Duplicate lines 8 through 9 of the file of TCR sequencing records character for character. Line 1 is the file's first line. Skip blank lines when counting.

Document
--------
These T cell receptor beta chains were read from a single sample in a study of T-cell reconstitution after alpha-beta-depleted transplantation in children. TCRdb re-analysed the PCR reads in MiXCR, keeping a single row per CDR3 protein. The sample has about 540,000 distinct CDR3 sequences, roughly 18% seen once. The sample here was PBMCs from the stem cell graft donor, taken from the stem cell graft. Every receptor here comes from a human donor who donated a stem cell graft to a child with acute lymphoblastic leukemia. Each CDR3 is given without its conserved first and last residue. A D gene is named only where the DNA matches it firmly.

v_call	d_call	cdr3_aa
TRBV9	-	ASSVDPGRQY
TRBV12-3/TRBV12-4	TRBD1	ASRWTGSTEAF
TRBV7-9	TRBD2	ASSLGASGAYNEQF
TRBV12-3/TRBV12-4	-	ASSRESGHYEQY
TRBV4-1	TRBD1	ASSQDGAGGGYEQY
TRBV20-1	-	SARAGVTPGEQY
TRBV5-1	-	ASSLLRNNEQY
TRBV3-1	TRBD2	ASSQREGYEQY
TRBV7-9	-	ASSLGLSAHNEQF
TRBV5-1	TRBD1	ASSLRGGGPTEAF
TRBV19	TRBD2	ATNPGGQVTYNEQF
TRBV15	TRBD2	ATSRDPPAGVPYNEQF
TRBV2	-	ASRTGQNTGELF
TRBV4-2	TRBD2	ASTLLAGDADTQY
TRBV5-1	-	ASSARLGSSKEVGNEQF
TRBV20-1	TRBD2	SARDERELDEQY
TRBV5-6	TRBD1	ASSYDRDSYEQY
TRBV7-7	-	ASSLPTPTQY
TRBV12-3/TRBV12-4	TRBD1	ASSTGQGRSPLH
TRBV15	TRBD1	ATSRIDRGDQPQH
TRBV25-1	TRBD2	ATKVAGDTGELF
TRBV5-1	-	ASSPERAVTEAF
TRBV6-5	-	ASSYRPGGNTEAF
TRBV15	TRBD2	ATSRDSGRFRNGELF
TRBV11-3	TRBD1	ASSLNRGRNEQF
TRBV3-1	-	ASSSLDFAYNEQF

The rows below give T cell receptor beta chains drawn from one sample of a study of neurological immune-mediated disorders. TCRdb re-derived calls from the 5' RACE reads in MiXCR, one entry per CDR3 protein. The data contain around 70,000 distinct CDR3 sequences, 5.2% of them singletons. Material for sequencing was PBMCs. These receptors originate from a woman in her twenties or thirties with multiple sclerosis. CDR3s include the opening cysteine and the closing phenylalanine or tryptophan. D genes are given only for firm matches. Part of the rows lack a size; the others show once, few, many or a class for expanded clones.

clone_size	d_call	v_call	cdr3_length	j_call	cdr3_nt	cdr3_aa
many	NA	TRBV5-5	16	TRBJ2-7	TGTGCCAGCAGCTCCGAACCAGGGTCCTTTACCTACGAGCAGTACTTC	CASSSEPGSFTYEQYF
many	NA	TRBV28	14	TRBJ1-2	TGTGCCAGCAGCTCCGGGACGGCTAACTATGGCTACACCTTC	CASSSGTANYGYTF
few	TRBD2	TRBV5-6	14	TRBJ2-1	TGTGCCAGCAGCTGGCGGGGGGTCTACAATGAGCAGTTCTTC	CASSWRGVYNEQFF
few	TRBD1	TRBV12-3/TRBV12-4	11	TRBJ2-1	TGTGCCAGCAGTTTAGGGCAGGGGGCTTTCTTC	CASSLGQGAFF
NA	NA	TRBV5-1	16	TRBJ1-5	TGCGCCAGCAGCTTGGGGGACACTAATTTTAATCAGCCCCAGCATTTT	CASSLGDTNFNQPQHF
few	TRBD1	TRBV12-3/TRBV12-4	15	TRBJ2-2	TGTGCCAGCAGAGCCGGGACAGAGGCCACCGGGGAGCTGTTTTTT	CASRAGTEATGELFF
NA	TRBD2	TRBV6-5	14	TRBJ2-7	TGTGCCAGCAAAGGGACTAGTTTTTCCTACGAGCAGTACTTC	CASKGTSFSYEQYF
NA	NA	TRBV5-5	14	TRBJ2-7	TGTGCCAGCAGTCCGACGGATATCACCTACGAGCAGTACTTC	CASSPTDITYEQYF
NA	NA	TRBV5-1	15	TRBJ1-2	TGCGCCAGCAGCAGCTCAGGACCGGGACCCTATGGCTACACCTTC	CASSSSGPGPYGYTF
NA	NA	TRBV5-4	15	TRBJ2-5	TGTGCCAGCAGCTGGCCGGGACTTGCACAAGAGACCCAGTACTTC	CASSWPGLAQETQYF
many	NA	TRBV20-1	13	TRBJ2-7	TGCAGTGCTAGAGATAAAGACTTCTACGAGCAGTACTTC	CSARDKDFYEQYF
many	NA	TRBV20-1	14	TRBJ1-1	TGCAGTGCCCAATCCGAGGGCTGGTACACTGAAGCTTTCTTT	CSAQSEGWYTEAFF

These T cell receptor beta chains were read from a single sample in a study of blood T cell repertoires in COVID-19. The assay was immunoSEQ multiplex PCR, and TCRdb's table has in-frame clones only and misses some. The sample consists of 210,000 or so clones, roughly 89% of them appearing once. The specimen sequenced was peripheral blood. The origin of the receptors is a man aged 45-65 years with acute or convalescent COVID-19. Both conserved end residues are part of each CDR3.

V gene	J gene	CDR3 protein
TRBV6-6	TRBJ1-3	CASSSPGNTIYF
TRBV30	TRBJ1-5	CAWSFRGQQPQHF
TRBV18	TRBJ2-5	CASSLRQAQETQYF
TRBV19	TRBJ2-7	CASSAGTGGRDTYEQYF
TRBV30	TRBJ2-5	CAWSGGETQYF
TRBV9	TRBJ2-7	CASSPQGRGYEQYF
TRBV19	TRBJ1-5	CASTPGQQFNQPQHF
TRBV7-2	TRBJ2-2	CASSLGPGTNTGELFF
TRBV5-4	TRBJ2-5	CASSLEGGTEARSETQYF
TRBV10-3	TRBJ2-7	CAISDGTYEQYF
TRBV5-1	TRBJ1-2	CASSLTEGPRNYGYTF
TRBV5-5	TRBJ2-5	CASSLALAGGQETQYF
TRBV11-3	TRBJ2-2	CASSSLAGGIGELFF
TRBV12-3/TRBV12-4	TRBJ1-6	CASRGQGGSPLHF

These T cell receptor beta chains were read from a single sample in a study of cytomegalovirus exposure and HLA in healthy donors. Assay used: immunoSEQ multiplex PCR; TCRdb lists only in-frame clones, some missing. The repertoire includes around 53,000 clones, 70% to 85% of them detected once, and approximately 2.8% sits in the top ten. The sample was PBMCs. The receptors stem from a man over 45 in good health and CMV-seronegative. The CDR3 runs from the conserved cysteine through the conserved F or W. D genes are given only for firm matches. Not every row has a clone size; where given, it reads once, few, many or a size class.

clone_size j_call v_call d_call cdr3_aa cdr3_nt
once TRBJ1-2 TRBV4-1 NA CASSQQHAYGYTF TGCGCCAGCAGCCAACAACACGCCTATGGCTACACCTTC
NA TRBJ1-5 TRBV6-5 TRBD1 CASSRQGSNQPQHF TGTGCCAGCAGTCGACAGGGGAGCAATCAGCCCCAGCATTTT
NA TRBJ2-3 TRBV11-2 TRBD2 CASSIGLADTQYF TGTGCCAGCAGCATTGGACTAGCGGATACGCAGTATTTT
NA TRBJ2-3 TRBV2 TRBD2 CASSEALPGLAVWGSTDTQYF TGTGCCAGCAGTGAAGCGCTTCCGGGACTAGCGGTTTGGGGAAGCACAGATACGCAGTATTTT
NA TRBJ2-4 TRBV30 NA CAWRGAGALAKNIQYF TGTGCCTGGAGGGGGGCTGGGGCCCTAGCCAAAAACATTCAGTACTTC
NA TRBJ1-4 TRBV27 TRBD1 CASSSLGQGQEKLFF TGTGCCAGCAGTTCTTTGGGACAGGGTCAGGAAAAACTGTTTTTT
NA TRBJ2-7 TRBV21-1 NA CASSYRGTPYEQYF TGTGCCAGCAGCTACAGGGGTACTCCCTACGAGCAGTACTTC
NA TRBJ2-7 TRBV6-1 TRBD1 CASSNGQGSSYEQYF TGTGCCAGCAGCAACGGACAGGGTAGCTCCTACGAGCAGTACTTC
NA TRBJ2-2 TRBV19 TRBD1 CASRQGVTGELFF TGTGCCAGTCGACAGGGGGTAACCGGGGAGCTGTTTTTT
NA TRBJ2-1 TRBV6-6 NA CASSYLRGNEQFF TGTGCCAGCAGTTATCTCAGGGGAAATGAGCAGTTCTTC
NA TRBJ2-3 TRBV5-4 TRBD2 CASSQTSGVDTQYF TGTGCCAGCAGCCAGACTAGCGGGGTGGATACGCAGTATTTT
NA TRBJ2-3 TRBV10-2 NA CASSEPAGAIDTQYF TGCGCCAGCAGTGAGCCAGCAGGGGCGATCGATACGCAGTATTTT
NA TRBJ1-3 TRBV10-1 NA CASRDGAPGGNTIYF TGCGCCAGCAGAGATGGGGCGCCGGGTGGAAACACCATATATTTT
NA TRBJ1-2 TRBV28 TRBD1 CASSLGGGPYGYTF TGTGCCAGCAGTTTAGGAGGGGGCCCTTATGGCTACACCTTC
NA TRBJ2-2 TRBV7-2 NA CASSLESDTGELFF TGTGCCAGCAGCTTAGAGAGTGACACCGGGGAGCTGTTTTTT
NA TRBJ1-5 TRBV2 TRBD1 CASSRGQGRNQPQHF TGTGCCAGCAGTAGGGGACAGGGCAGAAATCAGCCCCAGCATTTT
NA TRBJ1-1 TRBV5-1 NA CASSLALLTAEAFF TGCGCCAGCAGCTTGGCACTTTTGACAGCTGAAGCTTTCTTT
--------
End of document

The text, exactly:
TRBV20-1	-	SARAGVTPGEQY
TRBV5-1	-	ASSLLRNNEQY